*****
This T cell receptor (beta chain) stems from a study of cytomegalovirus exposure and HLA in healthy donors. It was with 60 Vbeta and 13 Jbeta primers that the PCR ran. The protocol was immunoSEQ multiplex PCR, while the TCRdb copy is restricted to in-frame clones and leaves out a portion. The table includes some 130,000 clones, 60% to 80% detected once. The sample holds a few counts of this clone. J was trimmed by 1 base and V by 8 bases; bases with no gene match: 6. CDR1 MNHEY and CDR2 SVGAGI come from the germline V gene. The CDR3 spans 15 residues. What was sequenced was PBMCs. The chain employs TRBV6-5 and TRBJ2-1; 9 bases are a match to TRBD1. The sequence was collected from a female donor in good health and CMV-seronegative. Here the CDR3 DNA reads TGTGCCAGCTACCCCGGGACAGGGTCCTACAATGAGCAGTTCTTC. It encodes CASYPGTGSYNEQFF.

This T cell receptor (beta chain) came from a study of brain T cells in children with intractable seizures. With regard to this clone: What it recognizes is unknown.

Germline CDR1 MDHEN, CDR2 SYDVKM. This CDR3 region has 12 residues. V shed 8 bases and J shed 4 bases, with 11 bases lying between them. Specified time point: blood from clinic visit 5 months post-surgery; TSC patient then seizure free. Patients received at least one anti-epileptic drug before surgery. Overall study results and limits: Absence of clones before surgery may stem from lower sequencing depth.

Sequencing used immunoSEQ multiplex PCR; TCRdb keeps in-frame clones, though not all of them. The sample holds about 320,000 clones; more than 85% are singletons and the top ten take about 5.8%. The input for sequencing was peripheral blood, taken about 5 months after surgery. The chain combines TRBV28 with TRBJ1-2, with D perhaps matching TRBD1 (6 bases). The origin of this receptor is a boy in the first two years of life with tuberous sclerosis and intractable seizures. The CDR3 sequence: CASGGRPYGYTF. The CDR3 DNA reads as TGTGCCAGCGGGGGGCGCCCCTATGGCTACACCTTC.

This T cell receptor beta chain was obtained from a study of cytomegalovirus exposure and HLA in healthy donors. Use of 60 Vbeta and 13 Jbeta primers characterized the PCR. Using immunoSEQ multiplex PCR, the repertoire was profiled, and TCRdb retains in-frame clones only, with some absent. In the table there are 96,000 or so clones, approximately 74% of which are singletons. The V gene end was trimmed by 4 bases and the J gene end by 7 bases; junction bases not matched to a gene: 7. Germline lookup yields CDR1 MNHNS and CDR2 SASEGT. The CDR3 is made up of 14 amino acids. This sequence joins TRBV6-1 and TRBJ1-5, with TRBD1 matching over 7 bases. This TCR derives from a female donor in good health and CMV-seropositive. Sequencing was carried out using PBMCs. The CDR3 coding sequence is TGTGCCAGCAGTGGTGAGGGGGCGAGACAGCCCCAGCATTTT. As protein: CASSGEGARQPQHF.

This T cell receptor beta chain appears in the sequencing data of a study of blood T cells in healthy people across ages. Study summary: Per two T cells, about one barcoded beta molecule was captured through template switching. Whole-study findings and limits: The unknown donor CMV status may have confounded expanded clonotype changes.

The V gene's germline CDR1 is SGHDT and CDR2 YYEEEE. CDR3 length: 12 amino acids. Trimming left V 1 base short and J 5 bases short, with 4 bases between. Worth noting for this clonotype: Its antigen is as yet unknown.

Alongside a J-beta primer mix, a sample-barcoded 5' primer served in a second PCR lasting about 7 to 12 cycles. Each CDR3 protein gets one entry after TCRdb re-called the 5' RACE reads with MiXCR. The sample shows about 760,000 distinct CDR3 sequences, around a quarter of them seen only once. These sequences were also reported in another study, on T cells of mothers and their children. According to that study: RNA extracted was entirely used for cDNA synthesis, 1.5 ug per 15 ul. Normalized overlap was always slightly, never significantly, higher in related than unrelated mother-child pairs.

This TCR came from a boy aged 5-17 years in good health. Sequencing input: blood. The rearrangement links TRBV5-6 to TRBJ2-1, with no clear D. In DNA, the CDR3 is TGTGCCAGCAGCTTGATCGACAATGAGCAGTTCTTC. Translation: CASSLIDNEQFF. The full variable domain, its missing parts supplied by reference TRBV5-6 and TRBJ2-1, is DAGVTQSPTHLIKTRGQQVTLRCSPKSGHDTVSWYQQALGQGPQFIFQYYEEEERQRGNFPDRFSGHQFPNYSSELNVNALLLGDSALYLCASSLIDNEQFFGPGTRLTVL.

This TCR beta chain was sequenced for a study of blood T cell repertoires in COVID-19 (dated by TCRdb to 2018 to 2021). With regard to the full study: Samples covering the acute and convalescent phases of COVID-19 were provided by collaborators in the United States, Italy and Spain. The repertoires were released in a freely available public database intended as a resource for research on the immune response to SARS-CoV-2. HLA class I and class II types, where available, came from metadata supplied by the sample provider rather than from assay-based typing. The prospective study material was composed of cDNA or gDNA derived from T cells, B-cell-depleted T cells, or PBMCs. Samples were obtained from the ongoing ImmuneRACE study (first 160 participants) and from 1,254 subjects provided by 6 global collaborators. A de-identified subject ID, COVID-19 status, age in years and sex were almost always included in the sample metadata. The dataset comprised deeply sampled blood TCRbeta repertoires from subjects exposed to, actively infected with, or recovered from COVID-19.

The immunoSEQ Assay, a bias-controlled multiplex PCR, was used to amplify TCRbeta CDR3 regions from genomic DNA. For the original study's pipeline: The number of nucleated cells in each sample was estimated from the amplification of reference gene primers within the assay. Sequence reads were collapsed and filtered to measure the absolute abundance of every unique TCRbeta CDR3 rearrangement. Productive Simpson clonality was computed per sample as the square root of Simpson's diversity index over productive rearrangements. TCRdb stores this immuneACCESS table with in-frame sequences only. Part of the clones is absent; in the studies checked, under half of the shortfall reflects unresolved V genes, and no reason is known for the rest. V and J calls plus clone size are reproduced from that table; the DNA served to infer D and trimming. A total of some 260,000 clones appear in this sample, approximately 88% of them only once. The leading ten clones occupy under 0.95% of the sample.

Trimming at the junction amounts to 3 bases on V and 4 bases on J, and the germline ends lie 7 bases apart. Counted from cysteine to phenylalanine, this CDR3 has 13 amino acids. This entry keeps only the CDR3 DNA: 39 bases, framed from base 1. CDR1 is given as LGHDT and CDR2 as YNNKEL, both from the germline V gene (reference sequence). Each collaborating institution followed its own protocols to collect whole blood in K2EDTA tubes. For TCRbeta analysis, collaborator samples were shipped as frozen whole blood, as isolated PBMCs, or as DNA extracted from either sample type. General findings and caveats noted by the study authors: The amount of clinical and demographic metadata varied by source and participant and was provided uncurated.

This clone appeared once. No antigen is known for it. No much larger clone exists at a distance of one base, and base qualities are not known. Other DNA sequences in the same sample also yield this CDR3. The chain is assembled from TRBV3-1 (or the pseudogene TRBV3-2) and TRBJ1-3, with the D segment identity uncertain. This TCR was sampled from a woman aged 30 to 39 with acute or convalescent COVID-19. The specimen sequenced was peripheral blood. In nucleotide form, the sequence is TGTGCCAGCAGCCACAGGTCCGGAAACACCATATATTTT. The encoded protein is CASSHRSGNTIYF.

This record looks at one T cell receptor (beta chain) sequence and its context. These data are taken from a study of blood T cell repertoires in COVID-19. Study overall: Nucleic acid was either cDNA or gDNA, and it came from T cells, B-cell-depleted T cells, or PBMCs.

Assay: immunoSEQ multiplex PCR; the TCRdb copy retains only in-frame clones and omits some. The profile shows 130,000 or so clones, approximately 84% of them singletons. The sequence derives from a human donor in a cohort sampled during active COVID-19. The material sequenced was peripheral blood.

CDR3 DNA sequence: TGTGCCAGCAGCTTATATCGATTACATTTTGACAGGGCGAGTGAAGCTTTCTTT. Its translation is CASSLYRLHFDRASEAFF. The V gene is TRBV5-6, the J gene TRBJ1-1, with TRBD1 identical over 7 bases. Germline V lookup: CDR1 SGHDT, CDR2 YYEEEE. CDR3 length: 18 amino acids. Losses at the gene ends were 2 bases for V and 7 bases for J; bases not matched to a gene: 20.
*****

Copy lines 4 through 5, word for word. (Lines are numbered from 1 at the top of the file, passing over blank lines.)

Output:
Sequencing used immunoSEQ multiplex PCR; TCRdb keeps in-frame clones, though not all of them. The sample holds about 320,000 clones; more than 85% are singletons and the top ten take about 5.8%. The input for sequencing was peripheral blood, taken about 5 months after surgery. The chain combines TRBV28 with TRBJ1-2, with D perhaps matching TRBD1 (6 bases). The origin of this receptor is a boy in the first two years of life with tuberous sclerosis and intractable seizures. The CDR3 sequence: CASGGRPYGYTF. The CDR3 DNA reads as TGTGCCAGCGGGGGGCGCCCCTATGGCTACACCTTC.

This T cell receptor beta chain was obtained from a study of cytomegalovirus exposure and HLA in healthy donors. Use of 60 Vbeta and 13 Jbeta primers characterized the PCR. Using immunoSEQ multiplex PCR, the repertoire was profiled, and TCRdb retains in-frame clones only, with some absent. In the table there are 96,000 or so clones, approximately 74% of which are singletons. The V gene end was trimmed by 4 bases and the J gene end by 7 bases; junction bases not matched to a gene: 7. Germline lookup yields CDR1 MNHNS and CDR2 SASEGT. The CDR3 is made up of 14 amino acids. This sequence joins TRBV6-1 and TRBJ1-5, with TRBD1 matching over 7 bases. This TCR derives from a female donor in good health and CMV-seropositive. Sequencing was carried out using PBMCs. The CDR3 coding sequence is TGTGCCAGCAGTGGTGAGGGGGCGAGACAGCCCCAGCATTTT. As protein: CASSGEGARQPQHF.